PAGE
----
SCAI News & Highlights is published bimonthly by The Society for Cardiovascular Angiography and Interventions 9111 Old Georgetown Road, Bethesda, MD 20814-1699 Phone 800-992-7224; Fax 301-581-3408;; Barry F. Uretsky, M.D., FSCAI President Morton Kern, M.D., FSCAI Editor-in-Chief Norm Linsky Executive Director Congratulations on a Successful Meeting! More than 1,000 attendees came to Ponte Vedra Beach, FL, for the “Best of the Best” in invasive/interventional cardiovascular education. Scientific Sessions Program Chair Ted Bass, M.D., FSCAI (center), and Co-chairs Marco Costa, M.D., FSCAI (right), and J. Jeffrey Marshall, M.D., FSCAI (left), mixed up the perfect recipe for success: outstanding faculty, comprehensive program, a beautiful locale, and time to catch up with colleagues.

Wayne Powell Senior Director, Advocacy and Guidelines Bea Reyes Director, Administration Rick Henegar Director, Membership and Meetings Sarah Jones Membership Coordinator


Andrea Frazier Publications & Committee Operations Coordinator Anne Marie Smith Educational Programs Betty Sanger Sponsorship and Development Kathy Boyd David Managing Editor Touch 3 Design & Production Imaging Zone Printing


Better Learning Through Simulation. Peter Angelopoulos, M.D., FSCAI, tried out the latest simulation technology in the SimSuite bus stationed in Ponte Vedra Beach.

• SCAI Past President Ted Feldman, M.D., FSCAI, chaired a session on percutaneous valve therapies, including updates on treatment of mitral stenosis, mitral regurgitation, and aortic valve disease. • Ron Waksman, M.D., FSCAI, conducted a workshop on bifurcation, including discussion of crushing technique, provisional stenting, and dedicated stenting.

Learning on an International Scale The meeting’s more than 1,000 attendees also found an unprecedented opportunity to explore breakthrough advances underway in countries far from the United States. Seven of SCAI’s sister interventional cardiology societies held symposia at the Scientific Sessions, setting a new standard for international collaboration. For two days, attendees learned from experts in Latin America, Argentina, the Asia-Pacific region, Japan, Italy, Europe, Brazil, and Spain about new devices, techniques, and indications that may soon join the therapeutic armamentarium in the United States. “Because of the restrictions the United States places on research, much of the cutting-edge work in medicine begins in other countries and then comes here later,” said Dr. Costa. “The SCAI Scientific Sessions provided an invaluable experience for all of us to hear from opinion leaders from all over the world and get a sense of what is coming our way.” SCAI Committees: Volunteers Hard at Work As always, SCAI held a full slate of committee meetings during the Scientific Sessions. A testament to SCAI’s uniquely participatory approach to conducting business, almost all committee meetings are open to all members in good standing and are usually very well-attended by members interested in becoming more involved in their Society. This year was no exception: the meetings were productive, the discussions lively, and the recommendations substantive. CCI Editorial Board Comes Home It has been a long time since SCAI has hosted the annual CCI Editorial Board meeting, but that changed when Editor-in-Chief Christopher J. White, M.D., FSCAI, reported on the growth of the Journal in Ponte Vedra Beach. “The Journal has never been stronger,” he announced, citing a record-high impact factor as well as submission rates that are outpacing acceptances. “We haven’t changed the number of studies we publish, (continued on page 5)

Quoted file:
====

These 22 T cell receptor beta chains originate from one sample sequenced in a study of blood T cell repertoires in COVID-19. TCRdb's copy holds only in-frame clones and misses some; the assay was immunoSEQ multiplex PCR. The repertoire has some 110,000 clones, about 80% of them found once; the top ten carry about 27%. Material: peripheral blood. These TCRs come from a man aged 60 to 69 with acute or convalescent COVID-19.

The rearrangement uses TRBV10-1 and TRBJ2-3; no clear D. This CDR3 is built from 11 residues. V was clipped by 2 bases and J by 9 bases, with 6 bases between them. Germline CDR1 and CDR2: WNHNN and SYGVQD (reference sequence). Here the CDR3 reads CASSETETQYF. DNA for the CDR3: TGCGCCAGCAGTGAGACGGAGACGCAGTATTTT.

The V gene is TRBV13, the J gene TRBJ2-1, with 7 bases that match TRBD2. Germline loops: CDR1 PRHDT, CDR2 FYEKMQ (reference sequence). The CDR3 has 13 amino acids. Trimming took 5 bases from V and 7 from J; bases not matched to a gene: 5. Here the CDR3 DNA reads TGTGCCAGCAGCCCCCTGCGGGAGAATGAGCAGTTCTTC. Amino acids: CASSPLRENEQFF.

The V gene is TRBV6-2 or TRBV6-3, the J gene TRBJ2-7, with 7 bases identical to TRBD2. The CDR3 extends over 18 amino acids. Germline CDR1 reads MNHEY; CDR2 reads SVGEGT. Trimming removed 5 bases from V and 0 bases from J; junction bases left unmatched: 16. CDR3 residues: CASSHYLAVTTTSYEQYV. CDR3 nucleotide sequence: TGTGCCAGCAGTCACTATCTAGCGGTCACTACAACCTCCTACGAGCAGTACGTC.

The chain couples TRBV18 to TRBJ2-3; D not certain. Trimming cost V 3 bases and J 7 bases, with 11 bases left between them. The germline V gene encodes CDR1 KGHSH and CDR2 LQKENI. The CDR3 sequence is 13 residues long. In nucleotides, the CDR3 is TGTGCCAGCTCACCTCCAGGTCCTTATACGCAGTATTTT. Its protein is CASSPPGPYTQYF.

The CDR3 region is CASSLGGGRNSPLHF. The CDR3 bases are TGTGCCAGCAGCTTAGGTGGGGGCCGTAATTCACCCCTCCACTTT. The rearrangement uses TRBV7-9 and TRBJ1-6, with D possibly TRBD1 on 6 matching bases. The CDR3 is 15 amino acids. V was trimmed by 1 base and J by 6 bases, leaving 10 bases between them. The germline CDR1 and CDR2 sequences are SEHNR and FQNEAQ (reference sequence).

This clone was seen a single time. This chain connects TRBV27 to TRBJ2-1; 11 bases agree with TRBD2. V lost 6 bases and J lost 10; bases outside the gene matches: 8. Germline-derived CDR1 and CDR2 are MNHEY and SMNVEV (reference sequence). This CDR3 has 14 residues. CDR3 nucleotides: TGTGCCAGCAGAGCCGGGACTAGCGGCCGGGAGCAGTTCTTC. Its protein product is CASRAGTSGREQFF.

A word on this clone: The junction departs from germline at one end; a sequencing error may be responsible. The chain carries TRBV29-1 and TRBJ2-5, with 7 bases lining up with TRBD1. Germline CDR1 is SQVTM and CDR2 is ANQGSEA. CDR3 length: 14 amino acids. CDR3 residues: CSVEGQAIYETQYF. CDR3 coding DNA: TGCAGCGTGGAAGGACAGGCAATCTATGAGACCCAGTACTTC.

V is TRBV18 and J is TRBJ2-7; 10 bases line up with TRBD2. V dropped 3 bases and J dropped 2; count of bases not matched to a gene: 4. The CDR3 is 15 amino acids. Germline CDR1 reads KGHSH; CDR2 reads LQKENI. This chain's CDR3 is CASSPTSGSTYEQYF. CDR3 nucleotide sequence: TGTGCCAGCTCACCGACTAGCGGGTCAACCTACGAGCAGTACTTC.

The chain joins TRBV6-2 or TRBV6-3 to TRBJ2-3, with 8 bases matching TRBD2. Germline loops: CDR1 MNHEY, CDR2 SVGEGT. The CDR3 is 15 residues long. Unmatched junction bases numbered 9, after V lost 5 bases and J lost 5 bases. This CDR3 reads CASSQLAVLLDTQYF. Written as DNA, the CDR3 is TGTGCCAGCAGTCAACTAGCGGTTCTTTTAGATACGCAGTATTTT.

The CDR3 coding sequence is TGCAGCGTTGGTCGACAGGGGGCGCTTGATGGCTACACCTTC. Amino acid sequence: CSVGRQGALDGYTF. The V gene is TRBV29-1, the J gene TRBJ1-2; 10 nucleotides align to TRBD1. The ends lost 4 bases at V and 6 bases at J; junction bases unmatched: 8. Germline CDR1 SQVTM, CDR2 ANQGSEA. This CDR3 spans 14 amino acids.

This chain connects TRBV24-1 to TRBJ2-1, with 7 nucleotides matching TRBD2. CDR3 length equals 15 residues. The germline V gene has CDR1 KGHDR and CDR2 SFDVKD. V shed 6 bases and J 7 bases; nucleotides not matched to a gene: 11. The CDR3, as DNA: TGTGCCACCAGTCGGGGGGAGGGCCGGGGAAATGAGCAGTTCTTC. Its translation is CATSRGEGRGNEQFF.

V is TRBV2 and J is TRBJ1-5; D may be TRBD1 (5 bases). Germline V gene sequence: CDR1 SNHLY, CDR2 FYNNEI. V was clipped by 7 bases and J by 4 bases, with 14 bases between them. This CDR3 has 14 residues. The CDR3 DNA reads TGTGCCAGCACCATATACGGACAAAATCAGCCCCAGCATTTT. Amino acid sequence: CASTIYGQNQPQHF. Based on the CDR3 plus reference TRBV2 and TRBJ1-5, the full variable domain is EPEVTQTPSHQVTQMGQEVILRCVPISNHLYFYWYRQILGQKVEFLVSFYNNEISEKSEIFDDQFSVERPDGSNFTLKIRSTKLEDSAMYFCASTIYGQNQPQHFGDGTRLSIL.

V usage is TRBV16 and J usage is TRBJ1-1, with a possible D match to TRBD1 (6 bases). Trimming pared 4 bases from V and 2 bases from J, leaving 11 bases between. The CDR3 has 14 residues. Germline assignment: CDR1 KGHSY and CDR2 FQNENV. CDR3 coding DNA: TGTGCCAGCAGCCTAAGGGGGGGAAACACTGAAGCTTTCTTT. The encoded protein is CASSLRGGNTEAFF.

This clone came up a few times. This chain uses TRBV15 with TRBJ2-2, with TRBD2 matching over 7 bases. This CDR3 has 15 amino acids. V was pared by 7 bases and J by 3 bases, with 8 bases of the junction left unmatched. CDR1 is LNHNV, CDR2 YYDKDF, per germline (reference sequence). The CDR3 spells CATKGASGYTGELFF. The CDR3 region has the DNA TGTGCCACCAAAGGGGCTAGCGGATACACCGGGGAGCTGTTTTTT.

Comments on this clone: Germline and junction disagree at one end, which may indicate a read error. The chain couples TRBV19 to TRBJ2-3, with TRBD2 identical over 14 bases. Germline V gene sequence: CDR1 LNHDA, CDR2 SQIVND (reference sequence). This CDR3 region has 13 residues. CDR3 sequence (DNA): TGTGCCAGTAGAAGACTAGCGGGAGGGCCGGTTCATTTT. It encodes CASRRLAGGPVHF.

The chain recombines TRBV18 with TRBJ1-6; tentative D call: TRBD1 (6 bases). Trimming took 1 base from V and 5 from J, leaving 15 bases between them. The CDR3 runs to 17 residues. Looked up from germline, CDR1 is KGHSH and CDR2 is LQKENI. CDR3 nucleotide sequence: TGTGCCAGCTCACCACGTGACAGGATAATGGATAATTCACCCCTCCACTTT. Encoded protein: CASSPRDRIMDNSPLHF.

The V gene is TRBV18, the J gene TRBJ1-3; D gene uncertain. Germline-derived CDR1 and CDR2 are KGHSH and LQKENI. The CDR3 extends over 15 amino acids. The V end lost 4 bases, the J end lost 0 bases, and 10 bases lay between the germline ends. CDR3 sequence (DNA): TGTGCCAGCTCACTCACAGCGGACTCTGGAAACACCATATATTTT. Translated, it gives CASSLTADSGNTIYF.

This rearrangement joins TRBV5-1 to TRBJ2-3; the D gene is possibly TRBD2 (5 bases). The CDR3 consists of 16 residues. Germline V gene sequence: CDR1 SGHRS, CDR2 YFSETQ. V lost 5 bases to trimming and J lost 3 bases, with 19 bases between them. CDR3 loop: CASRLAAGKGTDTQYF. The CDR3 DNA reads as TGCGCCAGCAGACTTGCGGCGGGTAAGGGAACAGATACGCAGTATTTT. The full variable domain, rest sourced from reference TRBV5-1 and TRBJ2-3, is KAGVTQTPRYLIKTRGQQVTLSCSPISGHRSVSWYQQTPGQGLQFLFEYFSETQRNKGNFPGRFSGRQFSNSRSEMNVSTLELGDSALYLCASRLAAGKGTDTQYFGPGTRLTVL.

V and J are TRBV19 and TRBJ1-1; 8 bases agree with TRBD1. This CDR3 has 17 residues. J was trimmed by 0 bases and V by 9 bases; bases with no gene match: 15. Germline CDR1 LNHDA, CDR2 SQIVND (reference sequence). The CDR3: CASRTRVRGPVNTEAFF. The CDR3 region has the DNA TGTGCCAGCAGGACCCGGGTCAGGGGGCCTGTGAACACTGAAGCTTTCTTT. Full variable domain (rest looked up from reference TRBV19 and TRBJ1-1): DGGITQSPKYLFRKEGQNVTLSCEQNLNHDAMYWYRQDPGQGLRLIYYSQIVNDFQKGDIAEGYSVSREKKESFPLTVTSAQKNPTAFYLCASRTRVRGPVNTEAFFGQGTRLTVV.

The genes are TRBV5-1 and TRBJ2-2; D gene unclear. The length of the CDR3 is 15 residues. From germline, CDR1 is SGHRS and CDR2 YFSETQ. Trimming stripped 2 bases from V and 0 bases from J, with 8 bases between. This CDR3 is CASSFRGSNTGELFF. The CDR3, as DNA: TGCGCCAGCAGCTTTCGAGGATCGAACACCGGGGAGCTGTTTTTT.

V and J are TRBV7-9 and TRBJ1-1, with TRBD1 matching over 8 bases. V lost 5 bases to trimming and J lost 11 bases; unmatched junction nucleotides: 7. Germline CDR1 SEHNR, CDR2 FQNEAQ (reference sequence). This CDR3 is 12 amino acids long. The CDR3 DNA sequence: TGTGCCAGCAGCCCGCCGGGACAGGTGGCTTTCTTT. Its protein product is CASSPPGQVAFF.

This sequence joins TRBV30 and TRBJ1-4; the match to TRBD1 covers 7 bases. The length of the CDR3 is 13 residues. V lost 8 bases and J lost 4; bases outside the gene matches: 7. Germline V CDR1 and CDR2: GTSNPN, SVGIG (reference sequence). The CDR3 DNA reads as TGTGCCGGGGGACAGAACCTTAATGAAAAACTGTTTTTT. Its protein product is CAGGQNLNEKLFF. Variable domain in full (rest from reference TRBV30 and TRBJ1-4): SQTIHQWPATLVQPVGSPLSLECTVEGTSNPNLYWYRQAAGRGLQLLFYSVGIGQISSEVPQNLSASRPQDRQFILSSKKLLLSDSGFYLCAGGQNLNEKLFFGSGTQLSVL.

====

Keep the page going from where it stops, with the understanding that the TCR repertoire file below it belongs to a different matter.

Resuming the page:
Better Than Ever! Year after year, attendees report that the Melvin P. Judkins Cardiac Imaging Symposium keeps getting better. Long-time symposium chair and SCAI Past President Warren K. Laskey, M.D., FSCAI (shown here with J.J. Adolfo Cosentino, M.D., FSCAI, on right), “mixes things up a bit” every year, so that the program is always fresh and current. “We don’t go over the same ol’ stuff from year to year!” he stressed.

SCAI Congratulates Its First Couple. What a year! Barry F. Uretsky, M.D., FSCAI, was installed as president of SCAI during the Scientific Sessions. Just three weeks later, he and Ms. Sandi Berg were married.

Strategic Planning Underway. The Congenital Heart Disease Working Group was among many committees that held productive meetings during the Scientific Sessions. This relatively new committee has been active and enthusiastic from the start. From left: 2005 Pediatric Program Chair Jose Ettedgui, M.D., FSCAI; the group’s chair Julie Vincent, M.D., FSCAI; Thomas Jones, M.D., FSCAI; Charles Mullins, M.D., FSCAI; and Ziyad Hijazi, M.D., FSCAI.

Get Your SCAI Attire Here! SCAI Past President and CCI Founding Editor Frank J. Hildner, M.D., FSCAI, joined staffer Andrea Frazier at the Society’s booth, where business was brisk. In addition to souvenirs from the meeting, attendees visited to obtain information about future educational programs and membership benefits.